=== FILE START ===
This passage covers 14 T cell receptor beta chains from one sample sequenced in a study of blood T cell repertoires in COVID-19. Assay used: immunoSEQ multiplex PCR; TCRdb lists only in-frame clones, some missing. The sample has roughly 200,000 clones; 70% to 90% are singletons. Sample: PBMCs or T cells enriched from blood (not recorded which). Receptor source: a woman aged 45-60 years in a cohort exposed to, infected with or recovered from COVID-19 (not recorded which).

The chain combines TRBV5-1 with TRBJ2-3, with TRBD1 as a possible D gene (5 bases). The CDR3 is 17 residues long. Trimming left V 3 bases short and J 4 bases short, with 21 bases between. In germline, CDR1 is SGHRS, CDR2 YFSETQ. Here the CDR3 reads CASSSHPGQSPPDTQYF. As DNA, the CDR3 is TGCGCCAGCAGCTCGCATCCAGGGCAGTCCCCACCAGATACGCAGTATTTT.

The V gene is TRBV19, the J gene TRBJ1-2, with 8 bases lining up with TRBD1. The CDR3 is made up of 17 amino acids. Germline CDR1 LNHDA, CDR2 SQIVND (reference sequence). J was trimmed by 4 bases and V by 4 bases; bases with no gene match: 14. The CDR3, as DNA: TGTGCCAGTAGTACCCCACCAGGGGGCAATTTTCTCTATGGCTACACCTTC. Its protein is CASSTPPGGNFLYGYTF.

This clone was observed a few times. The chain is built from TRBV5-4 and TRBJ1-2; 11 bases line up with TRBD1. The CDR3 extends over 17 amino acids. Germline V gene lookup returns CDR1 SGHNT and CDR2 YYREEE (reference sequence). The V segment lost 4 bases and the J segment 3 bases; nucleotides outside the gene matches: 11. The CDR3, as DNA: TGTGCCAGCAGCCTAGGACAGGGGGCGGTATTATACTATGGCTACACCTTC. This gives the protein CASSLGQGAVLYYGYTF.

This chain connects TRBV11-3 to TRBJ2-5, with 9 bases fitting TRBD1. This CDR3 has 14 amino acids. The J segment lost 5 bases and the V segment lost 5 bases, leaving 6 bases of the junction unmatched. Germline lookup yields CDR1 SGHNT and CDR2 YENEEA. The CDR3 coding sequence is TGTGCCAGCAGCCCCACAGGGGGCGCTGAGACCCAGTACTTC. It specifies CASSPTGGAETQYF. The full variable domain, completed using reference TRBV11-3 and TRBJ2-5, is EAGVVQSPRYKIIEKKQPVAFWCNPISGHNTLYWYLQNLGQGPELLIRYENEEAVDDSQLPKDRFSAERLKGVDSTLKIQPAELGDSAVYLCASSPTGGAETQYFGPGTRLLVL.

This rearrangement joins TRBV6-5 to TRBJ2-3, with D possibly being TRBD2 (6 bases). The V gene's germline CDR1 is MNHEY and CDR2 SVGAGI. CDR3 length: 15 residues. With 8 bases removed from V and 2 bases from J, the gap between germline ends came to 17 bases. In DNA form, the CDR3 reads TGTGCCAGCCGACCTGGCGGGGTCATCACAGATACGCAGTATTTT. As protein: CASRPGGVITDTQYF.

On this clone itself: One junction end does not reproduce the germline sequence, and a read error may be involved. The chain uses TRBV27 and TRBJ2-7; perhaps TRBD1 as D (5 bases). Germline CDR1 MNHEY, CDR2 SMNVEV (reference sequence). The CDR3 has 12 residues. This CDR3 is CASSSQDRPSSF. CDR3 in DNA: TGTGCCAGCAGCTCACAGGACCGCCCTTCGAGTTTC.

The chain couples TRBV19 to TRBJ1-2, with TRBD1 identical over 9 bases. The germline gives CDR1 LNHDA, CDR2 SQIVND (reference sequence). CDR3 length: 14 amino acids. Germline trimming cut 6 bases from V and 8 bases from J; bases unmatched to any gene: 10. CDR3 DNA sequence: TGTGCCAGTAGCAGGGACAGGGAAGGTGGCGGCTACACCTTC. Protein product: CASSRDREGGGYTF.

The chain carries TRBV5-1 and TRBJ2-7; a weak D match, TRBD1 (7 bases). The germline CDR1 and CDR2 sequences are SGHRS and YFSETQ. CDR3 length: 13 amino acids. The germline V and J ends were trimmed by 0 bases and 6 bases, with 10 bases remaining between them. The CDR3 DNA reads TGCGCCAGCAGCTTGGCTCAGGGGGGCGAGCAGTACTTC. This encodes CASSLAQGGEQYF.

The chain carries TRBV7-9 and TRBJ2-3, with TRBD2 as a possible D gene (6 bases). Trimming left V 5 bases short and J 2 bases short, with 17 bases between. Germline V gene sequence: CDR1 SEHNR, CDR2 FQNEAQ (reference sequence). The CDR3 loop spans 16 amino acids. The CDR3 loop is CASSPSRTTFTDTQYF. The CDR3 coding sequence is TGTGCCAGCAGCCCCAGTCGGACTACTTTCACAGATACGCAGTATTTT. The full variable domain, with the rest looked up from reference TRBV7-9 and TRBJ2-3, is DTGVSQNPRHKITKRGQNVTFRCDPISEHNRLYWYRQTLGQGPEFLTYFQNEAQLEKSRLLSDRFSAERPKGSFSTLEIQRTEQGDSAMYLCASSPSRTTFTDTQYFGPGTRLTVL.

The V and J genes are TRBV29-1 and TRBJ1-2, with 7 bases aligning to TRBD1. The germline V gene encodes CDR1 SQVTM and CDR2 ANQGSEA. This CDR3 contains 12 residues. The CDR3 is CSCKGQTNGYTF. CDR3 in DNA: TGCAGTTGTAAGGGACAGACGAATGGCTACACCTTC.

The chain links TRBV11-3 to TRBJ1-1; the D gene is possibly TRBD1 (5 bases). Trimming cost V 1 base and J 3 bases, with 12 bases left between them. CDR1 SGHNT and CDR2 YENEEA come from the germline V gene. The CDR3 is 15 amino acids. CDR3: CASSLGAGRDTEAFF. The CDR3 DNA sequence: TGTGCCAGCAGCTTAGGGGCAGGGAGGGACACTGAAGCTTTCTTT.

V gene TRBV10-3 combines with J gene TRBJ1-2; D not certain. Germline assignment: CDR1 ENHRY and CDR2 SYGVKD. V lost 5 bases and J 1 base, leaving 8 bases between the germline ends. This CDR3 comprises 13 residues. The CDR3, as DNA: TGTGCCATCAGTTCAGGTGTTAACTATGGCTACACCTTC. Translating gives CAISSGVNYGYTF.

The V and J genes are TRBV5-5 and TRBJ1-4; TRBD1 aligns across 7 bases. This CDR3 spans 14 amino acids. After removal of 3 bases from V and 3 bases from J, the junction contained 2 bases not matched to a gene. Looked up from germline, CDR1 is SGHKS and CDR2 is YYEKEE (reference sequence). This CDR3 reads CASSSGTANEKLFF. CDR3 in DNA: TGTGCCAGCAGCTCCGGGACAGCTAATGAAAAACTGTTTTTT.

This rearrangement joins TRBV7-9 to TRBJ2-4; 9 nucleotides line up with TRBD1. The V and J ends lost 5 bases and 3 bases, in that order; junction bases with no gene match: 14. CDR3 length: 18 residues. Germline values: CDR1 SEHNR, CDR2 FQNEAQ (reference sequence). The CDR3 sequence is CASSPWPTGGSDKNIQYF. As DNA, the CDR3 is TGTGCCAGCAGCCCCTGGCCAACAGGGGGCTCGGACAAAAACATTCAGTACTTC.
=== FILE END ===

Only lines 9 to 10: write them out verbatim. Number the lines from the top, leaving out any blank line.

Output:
The chain carries TRBV5-1 and TRBJ2-7; a weak D match, TRBD1 (7 bases). The germline CDR1 and CDR2 sequences are SGHRS and YFSETQ. CDR3 length: 13 amino acids. The germline V and J ends were trimmed by 0 bases and 6 bases, with 10 bases remaining between them. The CDR3 DNA reads TGCGCCAGCAGCTTGGCTCAGGGGGGCGAGCAGTACTTC. This encodes CASSLAQGGEQYF.

The chain carries TRBV7-9 and TRBJ2-3, with TRBD2 as a possible D gene (6 bases). Trimming left V 5 bases short and J 2 bases short, with 17 bases between. Germline V gene sequence: CDR1 SEHNR, CDR2 FQNEAQ (reference sequence). The CDR3 loop spans 16 amino acids. The CDR3 loop is CASSPSRTTFTDTQYF. The CDR3 coding sequence is TGTGCCAGCAGCCCCAGTCGGACTACTTTCACAGATACGCAGTATTTT. The full variable domain, with the rest looked up from reference TRBV7-9 and TRBJ2-3, is DTGVSQNPRHKITKRGQNVTFRCDPISEHNRLYWYRQTLGQGPEFLTYFQNEAQLEKSRLLSDRFSAERPKGSFSTLEIQRTEQGDSAMYLCASSPSRTTFTDTQYFGPGTRLTVL.